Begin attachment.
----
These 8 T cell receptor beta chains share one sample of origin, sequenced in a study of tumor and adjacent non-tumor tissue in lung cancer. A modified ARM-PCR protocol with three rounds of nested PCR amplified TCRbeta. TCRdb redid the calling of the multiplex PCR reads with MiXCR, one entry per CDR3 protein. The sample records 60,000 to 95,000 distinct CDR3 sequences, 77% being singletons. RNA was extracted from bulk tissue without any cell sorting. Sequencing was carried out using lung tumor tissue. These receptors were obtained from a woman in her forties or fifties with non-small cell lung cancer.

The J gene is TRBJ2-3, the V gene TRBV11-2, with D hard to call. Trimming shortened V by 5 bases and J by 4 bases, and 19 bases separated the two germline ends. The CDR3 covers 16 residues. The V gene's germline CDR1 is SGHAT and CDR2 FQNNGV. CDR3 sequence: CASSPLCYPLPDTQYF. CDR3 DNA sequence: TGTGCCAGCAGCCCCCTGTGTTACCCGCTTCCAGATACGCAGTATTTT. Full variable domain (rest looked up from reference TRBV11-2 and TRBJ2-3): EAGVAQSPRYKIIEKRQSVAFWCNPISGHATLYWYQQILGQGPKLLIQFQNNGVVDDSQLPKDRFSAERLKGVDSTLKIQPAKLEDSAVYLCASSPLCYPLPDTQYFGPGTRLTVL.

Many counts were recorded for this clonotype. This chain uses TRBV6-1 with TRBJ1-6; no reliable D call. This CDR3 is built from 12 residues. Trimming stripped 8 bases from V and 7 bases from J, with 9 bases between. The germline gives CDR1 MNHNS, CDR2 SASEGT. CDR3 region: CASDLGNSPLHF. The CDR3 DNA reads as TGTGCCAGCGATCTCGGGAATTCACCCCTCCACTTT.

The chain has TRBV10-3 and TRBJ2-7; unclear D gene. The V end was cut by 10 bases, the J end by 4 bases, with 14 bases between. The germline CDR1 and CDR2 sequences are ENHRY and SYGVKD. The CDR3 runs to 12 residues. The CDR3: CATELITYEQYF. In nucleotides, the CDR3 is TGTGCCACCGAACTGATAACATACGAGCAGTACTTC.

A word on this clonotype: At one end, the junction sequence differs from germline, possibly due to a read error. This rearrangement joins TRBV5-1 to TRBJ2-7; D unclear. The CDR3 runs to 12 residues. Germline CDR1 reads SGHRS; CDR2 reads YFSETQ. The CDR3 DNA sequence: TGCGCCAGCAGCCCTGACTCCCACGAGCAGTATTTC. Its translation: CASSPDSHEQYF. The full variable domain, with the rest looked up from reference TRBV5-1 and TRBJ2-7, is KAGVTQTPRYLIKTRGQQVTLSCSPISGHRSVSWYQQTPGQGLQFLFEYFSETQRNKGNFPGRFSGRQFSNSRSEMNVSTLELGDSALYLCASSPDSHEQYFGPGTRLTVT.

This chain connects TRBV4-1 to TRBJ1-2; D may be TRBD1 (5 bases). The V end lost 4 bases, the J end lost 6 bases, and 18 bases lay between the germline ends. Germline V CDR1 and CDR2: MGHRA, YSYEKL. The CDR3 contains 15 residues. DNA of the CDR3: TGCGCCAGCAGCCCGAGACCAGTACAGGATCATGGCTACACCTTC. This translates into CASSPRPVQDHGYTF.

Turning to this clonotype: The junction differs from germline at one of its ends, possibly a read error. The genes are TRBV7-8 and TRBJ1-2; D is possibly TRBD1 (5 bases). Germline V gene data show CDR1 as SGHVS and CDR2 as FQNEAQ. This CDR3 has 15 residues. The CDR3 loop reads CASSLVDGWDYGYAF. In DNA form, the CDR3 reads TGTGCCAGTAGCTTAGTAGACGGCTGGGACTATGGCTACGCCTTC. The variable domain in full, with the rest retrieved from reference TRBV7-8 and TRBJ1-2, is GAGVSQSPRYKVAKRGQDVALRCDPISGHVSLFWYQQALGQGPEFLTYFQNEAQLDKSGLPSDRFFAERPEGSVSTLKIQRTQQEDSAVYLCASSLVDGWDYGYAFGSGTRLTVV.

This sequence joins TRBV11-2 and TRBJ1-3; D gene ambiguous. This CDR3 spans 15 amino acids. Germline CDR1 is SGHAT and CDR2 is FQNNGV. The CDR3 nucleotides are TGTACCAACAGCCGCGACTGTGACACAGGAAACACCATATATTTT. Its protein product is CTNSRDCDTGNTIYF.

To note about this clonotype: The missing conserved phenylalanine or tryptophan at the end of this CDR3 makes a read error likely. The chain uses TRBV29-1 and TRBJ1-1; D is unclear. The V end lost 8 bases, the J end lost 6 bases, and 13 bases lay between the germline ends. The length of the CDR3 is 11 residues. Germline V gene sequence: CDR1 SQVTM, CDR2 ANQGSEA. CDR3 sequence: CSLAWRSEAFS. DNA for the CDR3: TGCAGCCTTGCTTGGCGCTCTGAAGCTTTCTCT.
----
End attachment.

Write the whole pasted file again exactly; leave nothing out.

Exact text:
These 8 T cell receptor beta chains share one sample of origin, sequenced in a study of tumor and adjacent non-tumor tissue in lung cancer. A modified ARM-PCR protocol with three rounds of nested PCR amplified TCRbeta. TCRdb redid the calling of the multiplex PCR reads with MiXCR, one entry per CDR3 protein. The sample records 60,000 to 95,000 distinct CDR3 sequences, 77% being singletons. RNA was extracted from bulk tissue without any cell sorting. Sequencing was carried out using lung tumor tissue. These receptors were obtained from a woman in her forties or fifties with non-small cell lung cancer.

The J gene is TRBJ2-3, the V gene TRBV11-2, with D hard to call. Trimming shortened V by 5 bases and J by 4 bases, and 19 bases separated the two germline ends. The CDR3 covers 16 residues. The V gene's germline CDR1 is SGHAT and CDR2 FQNNGV. CDR3 sequence: CASSPLCYPLPDTQYF. CDR3 DNA sequence: TGTGCCAGCAGCCCCCTGTGTTACCCGCTTCCAGATACGCAGTATTTT. Full variable domain (rest looked up from reference TRBV11-2 and TRBJ2-3): EAGVAQSPRYKIIEKRQSVAFWCNPISGHATLYWYQQILGQGPKLLIQFQNNGVVDDSQLPKDRFSAERLKGVDSTLKIQPAKLEDSAVYLCASSPLCYPLPDTQYFGPGTRLTVL.

Many counts were recorded for this clonotype. This chain uses TRBV6-1 with TRBJ1-6; no reliable D call. This CDR3 is built from 12 residues. Trimming stripped 8 bases from V and 7 bases from J, with 9 bases between. The germline gives CDR1 MNHNS, CDR2 SASEGT. CDR3 region: CASDLGNSPLHF. The CDR3 DNA reads as TGTGCCAGCGATCTCGGGAATTCACCCCTCCACTTT.

The chain has TRBV10-3 and TRBJ2-7; unclear D gene. The V end was cut by 10 bases, the J end by 4 bases, with 14 bases between. The germline CDR1 and CDR2 sequences are ENHRY and SYGVKD. The CDR3 runs to 12 residues. The CDR3: CATELITYEQYF. In nucleotides, the CDR3 is TGTGCCACCGAACTGATAACATACGAGCAGTACTTC.

A word on this clonotype: At one end, the junction sequence differs from germline, possibly due to a read error. This rearrangement joins TRBV5-1 to TRBJ2-7; D unclear. The CDR3 runs to 12 residues. Germline CDR1 reads SGHRS; CDR2 reads YFSETQ. The CDR3 DNA sequence: TGCGCCAGCAGCCCTGACTCCCACGAGCAGTATTTC. Its translation: CASSPDSHEQYF. The full variable domain, with the rest looked up from reference TRBV5-1 and TRBJ2-7, is KAGVTQTPRYLIKTRGQQVTLSCSPISGHRSVSWYQQTPGQGLQFLFEYFSETQRNKGNFPGRFSGRQFSNSRSEMNVSTLELGDSALYLCASSPDSHEQYFGPGTRLTVT.

This chain connects TRBV4-1 to TRBJ1-2; D may be TRBD1 (5 bases). The V end lost 4 bases, the J end lost 6 bases, and 18 bases lay between the germline ends. Germline V CDR1 and CDR2: MGHRA, YSYEKL. The CDR3 contains 15 residues. DNA of the CDR3: TGCGCCAGCAGCCCGAGACCAGTACAGGATCATGGCTACACCTTC. This translates into CASSPRPVQDHGYTF.

Turning to this clonotype: The junction differs from germline at one of its ends, possibly a read error. The genes are TRBV7-8 and TRBJ1-2; D is possibly TRBD1 (5 bases). Germline V gene data show CDR1 as SGHVS and CDR2 as FQNEAQ. This CDR3 has 15 residues. The CDR3 loop reads CASSLVDGWDYGYAF. In DNA form, the CDR3 reads TGTGCCAGTAGCTTAGTAGACGGCTGGGACTATGGCTACGCCTTC. The variable domain in full, with the rest retrieved from reference TRBV7-8 and TRBJ1-2, is GAGVSQSPRYKVAKRGQDVALRCDPISGHVSLFWYQQALGQGPEFLTYFQNEAQLDKSGLPSDRFFAERPEGSVSTLKIQRTQQEDSAVYLCASSLVDGWDYGYAFGSGTRLTVV.

This sequence joins TRBV11-2 and TRBJ1-3; D gene ambiguous. This CDR3 spans 15 amino acids. Germline CDR1 is SGHAT and CDR2 is FQNNGV. The CDR3 nucleotides are TGTACCAACAGCCGCGACTGTGACACAGGAAACACCATATATTTT. Its protein product is CTNSRDCDTGNTIYF.

To note about this clonotype: The missing conserved phenylalanine or tryptophan at the end of this CDR3 makes a read error likely. The chain uses TRBV29-1 and TRBJ1-1; D is unclear. The V end lost 8 bases, the J end lost 6 bases, and 13 bases lay between the germline ends. The length of the CDR3 is 11 residues. Germline V gene sequence: CDR1 SQVTM, CDR2 ANQGSEA. CDR3 sequence: CSLAWRSEAFS. DNA for the CDR3: TGCAGCCTTGCTTGGCGCTCTGAAGCTTTCTCT.